Preparing a FASTA file before starting comparisons of sequences in a pan-genome study.
The name of a FASTA formatted file with protein or nucleotide sequences for coding genes in a genome.
The Genome IDentifier tag, see below.
Name of file where the prepared sequences will be written.
Logical, indicating if the in.file contains protein (
A text, a regular expression, and sequences having a match against this in their header text will be discarded.
This function will read a FASTA file and produce another, slightly modified, FASTA file
which is prepared for genome-wise comparisons using
or any other method.
The main purpose of
panPrep is to make certain every sequence is labeled with a tag
called a GID.tag (Genome IDentifier tag) identifying the genome. This text contains the text
“GID” followed by an integer. This integer can be any integer as long as it is unique to every
genome in the study. It can typically be the BioProject number or any other integer that is uniquely
related to a specific genome. If a genome has the text “GID12345” as identifier, then the
sequences in the file produced by
panPrep will have headerlines starting with
“GID12345_seq1”, “GID12345_seq2”, “GID12345_seq3”...etc. This makes it possible
to quickly identify which genome every sequence belongs to.
The GID.tag is also added to the file name specified in out.file. For this reason the out.file must have a file extension containing letters only. By convention, we expect FASTA files to have one of the extensions .fsa, .faa, .fa or .fasta.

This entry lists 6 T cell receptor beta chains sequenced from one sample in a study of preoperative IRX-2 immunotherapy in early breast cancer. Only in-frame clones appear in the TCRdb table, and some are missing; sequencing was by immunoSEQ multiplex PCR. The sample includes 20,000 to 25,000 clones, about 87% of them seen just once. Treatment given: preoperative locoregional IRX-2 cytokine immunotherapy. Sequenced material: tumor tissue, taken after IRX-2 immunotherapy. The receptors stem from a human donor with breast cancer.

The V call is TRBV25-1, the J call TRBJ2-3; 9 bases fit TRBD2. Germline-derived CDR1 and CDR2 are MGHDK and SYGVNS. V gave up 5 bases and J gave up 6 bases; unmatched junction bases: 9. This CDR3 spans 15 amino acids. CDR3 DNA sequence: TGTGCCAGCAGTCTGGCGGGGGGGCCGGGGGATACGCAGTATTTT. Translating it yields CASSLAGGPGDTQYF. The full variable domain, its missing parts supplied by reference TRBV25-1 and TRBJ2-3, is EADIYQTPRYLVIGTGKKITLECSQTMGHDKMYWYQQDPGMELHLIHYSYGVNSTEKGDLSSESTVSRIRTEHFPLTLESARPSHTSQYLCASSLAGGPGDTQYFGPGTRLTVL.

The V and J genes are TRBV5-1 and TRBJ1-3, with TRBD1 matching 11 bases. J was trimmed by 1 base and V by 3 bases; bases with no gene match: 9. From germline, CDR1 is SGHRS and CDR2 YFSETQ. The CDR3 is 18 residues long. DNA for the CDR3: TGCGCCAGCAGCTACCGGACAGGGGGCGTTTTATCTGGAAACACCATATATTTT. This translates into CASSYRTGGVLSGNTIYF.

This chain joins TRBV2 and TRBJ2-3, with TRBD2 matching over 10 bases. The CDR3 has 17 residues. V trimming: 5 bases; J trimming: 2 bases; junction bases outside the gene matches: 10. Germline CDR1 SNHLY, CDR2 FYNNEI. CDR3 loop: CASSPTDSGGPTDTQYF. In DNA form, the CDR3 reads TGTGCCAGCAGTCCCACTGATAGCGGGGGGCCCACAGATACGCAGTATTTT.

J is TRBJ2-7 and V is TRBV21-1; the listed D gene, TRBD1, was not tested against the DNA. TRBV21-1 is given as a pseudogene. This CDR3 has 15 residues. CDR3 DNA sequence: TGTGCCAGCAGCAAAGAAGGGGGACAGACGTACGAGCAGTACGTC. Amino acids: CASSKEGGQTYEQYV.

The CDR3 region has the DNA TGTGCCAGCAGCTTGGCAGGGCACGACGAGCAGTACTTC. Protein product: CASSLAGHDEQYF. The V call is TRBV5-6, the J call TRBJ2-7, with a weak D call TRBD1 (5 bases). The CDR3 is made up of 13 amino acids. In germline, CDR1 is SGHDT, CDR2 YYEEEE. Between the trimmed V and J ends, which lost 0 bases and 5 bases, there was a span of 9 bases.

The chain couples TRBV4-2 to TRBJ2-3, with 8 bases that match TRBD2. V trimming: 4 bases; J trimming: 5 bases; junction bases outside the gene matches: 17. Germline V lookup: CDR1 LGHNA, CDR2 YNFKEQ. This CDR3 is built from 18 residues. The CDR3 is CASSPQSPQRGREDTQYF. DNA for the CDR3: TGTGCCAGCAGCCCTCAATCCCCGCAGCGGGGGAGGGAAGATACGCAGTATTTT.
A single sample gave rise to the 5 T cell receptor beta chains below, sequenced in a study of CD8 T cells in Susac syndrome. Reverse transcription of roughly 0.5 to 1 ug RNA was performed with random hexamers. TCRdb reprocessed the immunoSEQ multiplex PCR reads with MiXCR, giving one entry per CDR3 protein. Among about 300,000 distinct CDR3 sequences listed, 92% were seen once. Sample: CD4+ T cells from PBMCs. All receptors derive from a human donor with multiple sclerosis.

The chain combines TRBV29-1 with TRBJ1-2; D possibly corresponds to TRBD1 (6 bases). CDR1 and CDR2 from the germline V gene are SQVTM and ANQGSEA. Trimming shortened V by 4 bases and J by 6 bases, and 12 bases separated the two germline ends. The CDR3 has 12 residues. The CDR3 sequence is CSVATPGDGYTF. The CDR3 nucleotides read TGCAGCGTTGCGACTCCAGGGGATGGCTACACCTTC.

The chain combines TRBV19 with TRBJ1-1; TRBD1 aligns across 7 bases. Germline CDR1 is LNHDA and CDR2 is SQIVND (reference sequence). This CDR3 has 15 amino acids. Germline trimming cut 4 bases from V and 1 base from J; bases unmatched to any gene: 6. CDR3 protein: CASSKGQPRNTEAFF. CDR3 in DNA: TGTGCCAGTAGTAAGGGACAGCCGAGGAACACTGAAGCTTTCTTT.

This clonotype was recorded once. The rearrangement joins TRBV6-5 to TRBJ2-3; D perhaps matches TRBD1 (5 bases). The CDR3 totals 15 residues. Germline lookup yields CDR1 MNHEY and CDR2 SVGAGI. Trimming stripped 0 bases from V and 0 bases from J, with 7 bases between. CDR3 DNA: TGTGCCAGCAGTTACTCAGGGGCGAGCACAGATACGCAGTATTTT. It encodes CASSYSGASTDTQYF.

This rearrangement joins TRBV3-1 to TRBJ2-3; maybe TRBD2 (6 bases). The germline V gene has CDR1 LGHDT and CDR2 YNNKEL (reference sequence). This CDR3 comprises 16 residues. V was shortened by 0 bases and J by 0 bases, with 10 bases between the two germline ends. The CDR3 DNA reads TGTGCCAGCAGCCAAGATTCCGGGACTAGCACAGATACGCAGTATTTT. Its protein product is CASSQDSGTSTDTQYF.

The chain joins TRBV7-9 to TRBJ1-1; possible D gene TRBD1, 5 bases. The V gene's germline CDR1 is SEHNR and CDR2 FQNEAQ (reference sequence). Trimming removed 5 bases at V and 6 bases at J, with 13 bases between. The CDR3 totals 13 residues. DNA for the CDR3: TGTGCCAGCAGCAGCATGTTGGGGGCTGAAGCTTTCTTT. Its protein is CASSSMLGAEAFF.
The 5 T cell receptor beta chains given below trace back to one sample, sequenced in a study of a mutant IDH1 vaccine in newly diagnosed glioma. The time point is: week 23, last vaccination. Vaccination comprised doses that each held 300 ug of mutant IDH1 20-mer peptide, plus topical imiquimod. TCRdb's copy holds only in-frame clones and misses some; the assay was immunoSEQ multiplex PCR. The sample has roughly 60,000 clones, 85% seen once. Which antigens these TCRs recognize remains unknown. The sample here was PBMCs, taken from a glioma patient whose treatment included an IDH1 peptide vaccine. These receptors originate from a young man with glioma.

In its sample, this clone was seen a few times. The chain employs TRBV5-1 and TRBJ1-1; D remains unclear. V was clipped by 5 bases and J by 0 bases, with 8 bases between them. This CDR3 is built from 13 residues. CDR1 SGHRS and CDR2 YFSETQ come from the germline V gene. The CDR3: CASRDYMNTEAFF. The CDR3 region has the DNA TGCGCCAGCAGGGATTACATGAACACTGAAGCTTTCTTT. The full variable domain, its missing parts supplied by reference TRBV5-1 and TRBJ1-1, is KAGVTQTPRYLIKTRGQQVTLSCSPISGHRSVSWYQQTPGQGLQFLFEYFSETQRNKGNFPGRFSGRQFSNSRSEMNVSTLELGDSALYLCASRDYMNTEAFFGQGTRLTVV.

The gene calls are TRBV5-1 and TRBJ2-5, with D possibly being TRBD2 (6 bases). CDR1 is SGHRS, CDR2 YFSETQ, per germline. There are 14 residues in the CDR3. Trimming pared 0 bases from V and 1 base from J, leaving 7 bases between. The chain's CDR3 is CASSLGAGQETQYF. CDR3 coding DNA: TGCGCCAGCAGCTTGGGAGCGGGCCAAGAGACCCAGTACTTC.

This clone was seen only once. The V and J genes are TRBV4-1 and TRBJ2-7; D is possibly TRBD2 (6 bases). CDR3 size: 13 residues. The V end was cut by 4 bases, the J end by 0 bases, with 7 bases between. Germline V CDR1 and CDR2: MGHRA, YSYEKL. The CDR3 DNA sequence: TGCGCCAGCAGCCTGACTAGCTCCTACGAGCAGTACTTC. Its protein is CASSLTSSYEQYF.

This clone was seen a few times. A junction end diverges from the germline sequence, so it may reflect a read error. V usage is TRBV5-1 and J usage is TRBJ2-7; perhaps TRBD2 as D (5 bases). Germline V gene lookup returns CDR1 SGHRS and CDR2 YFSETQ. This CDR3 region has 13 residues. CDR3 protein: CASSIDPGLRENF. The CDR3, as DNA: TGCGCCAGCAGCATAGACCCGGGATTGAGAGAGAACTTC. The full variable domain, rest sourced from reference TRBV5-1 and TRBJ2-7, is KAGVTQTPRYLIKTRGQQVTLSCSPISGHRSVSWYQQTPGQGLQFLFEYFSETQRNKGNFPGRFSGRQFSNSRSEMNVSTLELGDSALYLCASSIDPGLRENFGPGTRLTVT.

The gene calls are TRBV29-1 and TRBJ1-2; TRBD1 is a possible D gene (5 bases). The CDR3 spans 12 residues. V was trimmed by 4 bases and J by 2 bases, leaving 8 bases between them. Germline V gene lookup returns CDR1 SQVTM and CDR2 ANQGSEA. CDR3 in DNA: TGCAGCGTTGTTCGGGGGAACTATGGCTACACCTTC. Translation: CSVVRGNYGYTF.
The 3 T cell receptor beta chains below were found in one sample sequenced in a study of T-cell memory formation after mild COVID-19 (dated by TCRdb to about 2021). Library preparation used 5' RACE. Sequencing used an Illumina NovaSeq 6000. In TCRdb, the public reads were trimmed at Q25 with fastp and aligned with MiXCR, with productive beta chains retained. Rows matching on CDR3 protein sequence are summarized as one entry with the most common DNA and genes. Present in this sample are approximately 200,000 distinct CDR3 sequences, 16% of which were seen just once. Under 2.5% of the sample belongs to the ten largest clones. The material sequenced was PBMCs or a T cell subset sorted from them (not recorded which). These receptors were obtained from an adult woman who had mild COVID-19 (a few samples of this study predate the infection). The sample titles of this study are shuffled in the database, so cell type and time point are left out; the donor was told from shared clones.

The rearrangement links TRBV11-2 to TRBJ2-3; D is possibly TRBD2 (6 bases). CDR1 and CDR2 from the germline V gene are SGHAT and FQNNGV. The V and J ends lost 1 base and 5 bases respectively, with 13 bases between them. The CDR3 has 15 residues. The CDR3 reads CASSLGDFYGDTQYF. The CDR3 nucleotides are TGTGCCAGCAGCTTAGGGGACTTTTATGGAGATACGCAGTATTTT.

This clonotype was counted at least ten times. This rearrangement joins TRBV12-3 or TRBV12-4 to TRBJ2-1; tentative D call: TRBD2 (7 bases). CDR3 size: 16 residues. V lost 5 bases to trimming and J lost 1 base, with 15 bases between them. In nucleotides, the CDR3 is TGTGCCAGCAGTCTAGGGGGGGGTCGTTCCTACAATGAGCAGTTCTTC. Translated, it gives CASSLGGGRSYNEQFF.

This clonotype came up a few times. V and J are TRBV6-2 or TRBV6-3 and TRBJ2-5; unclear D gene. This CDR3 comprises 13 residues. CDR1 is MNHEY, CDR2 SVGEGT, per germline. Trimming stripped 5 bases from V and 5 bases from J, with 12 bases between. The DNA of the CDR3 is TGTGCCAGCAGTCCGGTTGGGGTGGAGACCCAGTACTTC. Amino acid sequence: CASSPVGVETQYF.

panPrep will also remove very short sequences (< 10 amino acids), removing stop codon
symbols (*), replacing alien characters with X and converting all sequences to upper-case.
If the input discard contains a regular expression, any sequences having a match to this in their
headerline are also removed. Example: If we use
prodigal to find proteins in a
genome, partially predicted genes will have the text partial=10 or partial=01 in their
headerline. Using discard="partial=01|partial=10" will remove these from the data set.
This function produces a FASTA formatted sequence file, and returns the name of this file.
Lars Snipen and Kristian Liland.
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# Using a protein file in the micropan package xpth <- file.path(path.package("micropan"),"extdata") prot.file <- file.path(xpth,"Example_proteins.fasta.xz") # We need to uncompress it first... tf <- tempfile(fileext=".xz") s <- file.copy(prot.file,tf) tf <- xzuncompress(tf) # Prepping it, using the GID.tag "GID123" out.file <- tempfile(fileext=".fasta") prepped.file <- panPrep(tf,GID.tag="GID123",out.file) # Reading the prepped file prepped <- readFasta(prepped.file) print(prepped$Header[1:5]) # ...and cleaning... s <- file.remove(tf,prepped.file)
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